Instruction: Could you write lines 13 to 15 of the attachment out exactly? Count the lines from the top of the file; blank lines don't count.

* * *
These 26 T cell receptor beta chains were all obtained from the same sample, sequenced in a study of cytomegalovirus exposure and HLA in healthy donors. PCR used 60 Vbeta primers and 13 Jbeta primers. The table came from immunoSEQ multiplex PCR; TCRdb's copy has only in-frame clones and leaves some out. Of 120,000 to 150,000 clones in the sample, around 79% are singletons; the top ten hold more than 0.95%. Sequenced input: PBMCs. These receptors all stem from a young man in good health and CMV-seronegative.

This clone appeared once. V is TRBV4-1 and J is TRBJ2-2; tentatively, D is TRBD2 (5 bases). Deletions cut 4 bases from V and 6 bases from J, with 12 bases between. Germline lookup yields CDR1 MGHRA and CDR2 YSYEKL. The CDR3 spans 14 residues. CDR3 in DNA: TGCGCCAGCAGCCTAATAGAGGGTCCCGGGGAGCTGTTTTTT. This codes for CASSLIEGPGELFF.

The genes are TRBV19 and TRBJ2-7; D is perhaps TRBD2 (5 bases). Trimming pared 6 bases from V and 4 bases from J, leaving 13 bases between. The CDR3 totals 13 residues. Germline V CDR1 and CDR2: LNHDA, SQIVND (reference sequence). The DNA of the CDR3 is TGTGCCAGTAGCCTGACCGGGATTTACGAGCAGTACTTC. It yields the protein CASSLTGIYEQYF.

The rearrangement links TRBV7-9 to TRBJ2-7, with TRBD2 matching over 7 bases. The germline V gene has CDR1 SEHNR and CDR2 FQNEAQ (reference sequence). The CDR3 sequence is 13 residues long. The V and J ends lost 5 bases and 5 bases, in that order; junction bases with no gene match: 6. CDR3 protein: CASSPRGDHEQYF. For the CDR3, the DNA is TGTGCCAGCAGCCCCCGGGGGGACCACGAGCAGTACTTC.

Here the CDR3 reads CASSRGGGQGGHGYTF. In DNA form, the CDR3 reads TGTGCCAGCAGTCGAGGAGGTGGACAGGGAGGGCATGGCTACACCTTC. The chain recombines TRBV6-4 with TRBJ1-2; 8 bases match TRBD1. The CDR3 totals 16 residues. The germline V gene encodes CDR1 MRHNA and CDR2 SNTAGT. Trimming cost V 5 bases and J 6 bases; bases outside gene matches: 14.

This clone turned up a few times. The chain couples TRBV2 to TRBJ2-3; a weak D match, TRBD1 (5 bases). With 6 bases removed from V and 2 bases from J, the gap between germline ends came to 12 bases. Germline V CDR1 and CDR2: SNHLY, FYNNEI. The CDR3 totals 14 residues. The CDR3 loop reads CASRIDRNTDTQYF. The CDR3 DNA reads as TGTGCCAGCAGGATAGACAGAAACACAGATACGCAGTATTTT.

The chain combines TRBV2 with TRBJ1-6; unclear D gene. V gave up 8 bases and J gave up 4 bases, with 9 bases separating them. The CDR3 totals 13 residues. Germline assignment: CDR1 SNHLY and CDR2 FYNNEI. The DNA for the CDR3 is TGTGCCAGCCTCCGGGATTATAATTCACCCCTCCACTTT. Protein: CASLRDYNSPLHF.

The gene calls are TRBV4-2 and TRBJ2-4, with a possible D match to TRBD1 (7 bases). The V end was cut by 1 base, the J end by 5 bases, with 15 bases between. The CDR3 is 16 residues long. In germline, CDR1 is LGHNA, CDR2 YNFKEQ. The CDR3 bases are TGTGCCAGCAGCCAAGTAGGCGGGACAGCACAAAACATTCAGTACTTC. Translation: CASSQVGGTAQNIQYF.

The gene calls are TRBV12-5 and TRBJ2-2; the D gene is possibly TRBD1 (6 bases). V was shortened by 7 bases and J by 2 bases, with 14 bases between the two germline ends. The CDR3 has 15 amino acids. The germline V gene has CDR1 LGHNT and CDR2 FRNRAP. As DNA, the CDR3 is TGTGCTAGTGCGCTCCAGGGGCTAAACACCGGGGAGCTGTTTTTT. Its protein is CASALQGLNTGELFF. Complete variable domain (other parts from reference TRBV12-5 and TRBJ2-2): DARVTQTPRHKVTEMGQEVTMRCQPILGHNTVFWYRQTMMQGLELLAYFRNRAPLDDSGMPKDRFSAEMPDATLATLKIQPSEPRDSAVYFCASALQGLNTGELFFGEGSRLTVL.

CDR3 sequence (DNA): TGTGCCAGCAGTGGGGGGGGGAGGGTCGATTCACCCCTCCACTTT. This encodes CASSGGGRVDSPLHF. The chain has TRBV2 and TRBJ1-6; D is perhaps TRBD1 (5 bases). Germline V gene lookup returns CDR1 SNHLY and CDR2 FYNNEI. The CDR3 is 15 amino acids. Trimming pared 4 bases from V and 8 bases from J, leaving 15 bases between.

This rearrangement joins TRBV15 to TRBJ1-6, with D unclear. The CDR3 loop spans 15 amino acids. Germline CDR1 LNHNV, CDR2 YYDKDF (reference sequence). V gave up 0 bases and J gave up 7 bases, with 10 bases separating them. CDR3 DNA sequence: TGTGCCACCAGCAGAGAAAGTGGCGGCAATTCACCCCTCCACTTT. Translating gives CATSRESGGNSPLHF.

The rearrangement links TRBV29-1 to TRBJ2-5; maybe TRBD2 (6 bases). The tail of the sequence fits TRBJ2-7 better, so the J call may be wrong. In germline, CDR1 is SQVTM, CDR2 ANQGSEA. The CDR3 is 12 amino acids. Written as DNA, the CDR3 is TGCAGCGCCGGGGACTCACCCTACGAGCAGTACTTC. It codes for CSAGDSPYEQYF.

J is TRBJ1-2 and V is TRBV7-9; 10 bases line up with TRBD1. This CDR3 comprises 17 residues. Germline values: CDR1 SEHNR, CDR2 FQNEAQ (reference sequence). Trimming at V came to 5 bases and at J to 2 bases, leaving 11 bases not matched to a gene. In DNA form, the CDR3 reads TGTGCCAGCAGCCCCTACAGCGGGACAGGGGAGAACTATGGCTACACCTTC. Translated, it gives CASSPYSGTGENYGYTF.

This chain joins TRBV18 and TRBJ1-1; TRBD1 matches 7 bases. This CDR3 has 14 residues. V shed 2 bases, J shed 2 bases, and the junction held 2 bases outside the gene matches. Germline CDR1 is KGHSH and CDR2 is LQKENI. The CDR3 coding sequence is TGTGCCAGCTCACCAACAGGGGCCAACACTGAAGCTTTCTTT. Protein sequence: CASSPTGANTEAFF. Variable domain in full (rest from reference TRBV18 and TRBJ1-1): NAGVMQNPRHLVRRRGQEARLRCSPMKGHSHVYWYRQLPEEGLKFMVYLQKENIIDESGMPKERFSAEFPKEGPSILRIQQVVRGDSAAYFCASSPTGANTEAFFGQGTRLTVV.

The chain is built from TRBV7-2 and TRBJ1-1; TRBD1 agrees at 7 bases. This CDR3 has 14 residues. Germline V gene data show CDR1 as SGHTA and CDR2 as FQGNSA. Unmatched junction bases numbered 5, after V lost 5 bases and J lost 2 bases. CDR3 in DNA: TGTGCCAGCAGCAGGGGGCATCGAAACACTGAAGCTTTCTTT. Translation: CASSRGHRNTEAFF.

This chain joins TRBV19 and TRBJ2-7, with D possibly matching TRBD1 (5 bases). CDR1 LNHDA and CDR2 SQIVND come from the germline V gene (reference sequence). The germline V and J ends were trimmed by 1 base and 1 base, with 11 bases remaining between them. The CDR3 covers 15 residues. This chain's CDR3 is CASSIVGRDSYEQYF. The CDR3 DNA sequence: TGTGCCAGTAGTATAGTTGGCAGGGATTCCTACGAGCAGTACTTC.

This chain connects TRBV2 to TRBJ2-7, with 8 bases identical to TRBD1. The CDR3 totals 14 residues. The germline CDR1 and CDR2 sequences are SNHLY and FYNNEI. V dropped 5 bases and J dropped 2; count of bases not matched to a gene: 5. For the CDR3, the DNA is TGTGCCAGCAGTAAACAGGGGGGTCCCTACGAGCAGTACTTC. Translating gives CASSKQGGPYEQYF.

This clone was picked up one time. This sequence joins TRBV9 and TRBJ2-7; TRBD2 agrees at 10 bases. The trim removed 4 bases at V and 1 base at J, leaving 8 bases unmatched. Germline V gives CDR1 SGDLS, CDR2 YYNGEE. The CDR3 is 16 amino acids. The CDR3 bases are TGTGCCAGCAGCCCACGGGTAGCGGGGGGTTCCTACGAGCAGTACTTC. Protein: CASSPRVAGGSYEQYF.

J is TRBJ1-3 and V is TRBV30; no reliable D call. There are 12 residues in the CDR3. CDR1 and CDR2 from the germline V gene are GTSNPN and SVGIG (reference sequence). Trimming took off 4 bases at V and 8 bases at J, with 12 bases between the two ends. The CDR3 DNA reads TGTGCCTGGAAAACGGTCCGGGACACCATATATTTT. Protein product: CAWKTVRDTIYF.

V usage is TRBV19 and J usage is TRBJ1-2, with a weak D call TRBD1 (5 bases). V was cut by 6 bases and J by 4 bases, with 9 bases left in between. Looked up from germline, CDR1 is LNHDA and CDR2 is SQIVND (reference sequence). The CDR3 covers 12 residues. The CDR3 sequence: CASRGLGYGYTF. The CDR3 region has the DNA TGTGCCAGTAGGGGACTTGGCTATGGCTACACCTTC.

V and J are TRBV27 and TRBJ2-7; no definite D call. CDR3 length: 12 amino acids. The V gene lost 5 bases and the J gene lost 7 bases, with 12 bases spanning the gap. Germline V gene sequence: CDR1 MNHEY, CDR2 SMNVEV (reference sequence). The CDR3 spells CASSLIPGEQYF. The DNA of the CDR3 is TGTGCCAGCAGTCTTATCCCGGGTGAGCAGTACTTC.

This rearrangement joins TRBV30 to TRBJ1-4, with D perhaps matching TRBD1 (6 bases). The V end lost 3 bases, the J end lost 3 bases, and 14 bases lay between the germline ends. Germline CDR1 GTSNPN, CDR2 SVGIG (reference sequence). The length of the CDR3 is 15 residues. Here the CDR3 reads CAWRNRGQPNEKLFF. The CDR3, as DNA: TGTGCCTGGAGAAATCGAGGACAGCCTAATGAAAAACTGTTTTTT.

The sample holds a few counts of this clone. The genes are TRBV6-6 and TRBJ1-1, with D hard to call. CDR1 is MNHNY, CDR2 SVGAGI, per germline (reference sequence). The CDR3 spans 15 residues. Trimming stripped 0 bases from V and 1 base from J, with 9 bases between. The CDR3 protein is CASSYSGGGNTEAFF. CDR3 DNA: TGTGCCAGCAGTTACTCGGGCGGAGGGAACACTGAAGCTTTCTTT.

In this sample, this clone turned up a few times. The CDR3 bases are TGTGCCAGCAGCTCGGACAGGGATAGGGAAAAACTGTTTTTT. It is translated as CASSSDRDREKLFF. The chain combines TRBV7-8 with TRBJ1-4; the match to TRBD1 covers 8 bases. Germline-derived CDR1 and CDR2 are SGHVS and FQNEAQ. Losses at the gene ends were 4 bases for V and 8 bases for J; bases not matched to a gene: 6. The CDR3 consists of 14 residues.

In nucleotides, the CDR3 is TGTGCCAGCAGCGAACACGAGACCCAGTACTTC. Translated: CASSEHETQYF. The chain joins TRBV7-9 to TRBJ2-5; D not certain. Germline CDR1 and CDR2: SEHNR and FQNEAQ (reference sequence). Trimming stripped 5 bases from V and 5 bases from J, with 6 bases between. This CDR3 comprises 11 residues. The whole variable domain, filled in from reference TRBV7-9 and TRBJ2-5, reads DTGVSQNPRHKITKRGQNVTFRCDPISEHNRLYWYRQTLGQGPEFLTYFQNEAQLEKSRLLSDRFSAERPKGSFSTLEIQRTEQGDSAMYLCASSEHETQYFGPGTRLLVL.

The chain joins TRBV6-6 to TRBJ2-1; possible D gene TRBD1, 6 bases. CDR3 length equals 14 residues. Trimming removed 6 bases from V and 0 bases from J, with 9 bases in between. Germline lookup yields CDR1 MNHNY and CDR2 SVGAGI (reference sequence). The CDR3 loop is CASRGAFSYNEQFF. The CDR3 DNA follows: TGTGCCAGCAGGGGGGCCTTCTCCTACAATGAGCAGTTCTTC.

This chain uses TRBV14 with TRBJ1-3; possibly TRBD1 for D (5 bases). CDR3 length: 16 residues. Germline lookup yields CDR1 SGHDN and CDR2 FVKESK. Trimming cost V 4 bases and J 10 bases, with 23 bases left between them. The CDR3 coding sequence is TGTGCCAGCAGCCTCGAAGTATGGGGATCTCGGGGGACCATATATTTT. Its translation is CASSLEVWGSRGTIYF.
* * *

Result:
J is TRBJ1-2 and V is TRBV7-9; 10 bases line up with TRBD1. This CDR3 comprises 17 residues. Germline values: CDR1 SEHNR, CDR2 FQNEAQ (reference sequence). Trimming at V came to 5 bases and at J to 2 bases, leaving 11 bases not matched to a gene. In DNA form, the CDR3 reads TGTGCCAGCAGCCCCTACAGCGGGACAGGGGAGAACTATGGCTACACCTTC. Translated, it gives CASSPYSGTGENYGYTF.

This chain joins TRBV18 and TRBJ1-1; TRBD1 matches 7 bases. This CDR3 has 14 residues. V shed 2 bases, J shed 2 bases, and the junction held 2 bases outside the gene matches. Germline CDR1 is KGHSH and CDR2 is LQKENI. The CDR3 coding sequence is TGTGCCAGCTCACCAACAGGGGCCAACACTGAAGCTTTCTTT. Protein sequence: CASSPTGANTEAFF. Variable domain in full (rest from reference TRBV18 and TRBJ1-1): NAGVMQNPRHLVRRRGQEARLRCSPMKGHSHVYWYRQLPEEGLKFMVYLQKENIIDESGMPKERFSAEFPKEGPSILRIQQVVRGDSAAYFCASSPTGANTEAFFGQGTRLTVV.

The chain is built from TRBV7-2 and TRBJ1-1; TRBD1 agrees at 7 bases. This CDR3 has 14 residues. Germline V gene data show CDR1 as SGHTA and CDR2 as FQGNSA. Unmatched junction bases numbered 5, after V lost 5 bases and J lost 2 bases. CDR3 in DNA: TGTGCCAGCAGCAGGGGGCATCGAAACACTGAAGCTTTCTTT. Translation: CASSRGHRNTEAFF.